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A glimpse of panties and men can’t function

April 19th, 2006

Dr Petra

If I were to say to you men can’t be trusted in positions of power because they think with their dicks, you’d tell me I was being unfair.

Sure, there are stereotypes of men are preoccupied with sex, but to claim sex gets in the way of men’s abilities to manage even simple tasks suggests men are just brainless Neanderthals.

Yet in many of today’s papers that’s exactly the message being given. It’s based on research from a Belgian University that’s found men are so distracted by sexy women they can’t even focus on a simple lab task.

Instead of challenging the many flaws and assumptions behind the research, science writers and other reporters have run with a ‘this confirms what we’ve always known about men’ approach. It’s amazing in a media that’s increasingly quick to see men as the underdogs when it comes to a study that’s doing men down nobody seems to notice. In fact most journalists have been happy to perpetuate sexist stereotypes.

Maybe we ought to look at the quality of this research before we jump on the men-are-all-sex-crazed-loons bandwagon?

It’s a study of 176 male student volunteers aged 18-28. Now you don’t need me to tell you that a this small sample of young male students is not going to be representative. These are men who’ve either chosen to be in a study, or they’ve been compelled to participate to gain course credits (which is how a lot of social scientists ensure they get participants in their research). And in all likelihood they’ll be social science students so they’re going to have a pretty good idea about what the study’s about, and consciously or unconsciously are going to try and deliver what they think the researcher wants from them.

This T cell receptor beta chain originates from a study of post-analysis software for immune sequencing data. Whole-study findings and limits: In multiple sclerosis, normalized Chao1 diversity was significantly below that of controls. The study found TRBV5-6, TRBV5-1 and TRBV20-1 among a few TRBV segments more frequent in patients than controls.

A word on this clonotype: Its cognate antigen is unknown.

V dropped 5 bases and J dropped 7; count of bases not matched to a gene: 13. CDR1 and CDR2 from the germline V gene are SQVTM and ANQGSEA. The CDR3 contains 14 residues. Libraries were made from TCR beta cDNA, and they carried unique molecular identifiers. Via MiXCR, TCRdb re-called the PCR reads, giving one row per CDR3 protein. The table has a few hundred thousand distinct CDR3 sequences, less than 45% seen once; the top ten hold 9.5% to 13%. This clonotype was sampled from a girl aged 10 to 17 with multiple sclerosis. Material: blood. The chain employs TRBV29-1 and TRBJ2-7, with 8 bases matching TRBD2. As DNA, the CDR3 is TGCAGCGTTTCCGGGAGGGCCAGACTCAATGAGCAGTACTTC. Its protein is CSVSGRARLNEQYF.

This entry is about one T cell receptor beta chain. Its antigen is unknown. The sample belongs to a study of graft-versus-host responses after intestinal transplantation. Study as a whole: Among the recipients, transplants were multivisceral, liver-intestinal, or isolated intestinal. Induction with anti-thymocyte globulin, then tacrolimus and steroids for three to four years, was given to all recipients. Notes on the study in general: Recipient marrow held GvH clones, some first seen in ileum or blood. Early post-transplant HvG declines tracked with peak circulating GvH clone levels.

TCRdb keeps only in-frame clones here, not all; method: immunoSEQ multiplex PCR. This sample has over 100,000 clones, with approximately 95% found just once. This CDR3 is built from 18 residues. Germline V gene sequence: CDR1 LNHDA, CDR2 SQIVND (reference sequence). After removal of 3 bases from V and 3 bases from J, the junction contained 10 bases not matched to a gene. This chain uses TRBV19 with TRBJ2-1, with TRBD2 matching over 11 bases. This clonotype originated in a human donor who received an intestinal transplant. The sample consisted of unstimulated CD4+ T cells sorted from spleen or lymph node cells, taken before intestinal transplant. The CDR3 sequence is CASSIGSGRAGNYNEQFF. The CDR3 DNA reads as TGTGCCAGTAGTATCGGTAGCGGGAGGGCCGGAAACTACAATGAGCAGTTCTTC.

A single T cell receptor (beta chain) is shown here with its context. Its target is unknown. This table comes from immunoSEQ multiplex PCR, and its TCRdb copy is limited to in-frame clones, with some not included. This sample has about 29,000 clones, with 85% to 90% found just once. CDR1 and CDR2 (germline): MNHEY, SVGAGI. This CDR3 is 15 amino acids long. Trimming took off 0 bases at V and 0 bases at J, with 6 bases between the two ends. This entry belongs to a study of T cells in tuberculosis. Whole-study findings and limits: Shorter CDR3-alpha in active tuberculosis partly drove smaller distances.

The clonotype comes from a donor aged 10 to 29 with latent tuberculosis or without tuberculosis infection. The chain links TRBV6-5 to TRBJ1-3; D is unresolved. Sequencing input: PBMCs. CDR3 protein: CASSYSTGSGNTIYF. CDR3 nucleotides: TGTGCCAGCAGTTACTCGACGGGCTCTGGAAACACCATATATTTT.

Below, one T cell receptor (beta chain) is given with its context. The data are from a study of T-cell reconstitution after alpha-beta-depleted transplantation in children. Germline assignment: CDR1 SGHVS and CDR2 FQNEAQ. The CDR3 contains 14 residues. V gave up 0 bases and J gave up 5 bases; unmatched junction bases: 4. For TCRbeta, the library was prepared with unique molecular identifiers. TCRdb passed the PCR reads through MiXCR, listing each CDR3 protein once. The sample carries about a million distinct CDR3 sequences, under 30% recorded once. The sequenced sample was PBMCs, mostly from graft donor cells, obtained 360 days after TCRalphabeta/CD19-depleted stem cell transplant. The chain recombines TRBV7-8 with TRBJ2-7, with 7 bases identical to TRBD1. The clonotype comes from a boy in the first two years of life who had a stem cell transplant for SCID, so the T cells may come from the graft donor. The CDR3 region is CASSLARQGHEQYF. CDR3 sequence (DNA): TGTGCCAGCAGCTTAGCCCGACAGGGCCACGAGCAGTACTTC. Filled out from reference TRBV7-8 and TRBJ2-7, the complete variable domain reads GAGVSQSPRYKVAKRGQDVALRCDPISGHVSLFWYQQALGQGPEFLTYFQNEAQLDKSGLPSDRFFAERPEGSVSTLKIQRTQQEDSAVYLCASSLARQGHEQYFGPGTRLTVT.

Let’s imagine these students come into the laboratory. They’re assigned into pair groups and they’ll be told something like they’re there to participate in a study that is testing their responses to a financial game that’s going to measure fair play. This isn’t really what the study is about, but that’s the cover story participants may have been told.

Just before the financial game begins, one half of each pair will be shown images of a ‘sexy woman’ or asked to rate how much they liked a variety of lingerie. However these weren’t equally assigned to conditions and it isn’t clear how analysis adjusted for this.

It doesn’t take a genius to realise at this point these participants will twig the research isn’t really about financial game playing and fair play. And now they’ll be both trying to guess the real purpose of the study and perform for the researchers.

The study claimed the men who saw the sexy women or discussed lingerie were more likely to accept unfair play in the financial game that followed (i.e. they messed up on the game playing task).

But perhaps there are other factors that could explain the results? For a start, if you’re anticipating one study but find yourself in another it’s going to confuse you – that alone could cause a different response later on. Also, you’re in a laboratory and a lecturer or researcher is showing you pictures of sexy women or asking you to tell them what knickers you like. Isn’t that situation going to make you feel self-conscious, embarrassed or flustered? The researchers present the study as though seeing sexy women or discussing lingerie is automatically arousing and that causes men to mess up on tasks. It could be as likely these men were simply befuddled by the whole artificial study setting.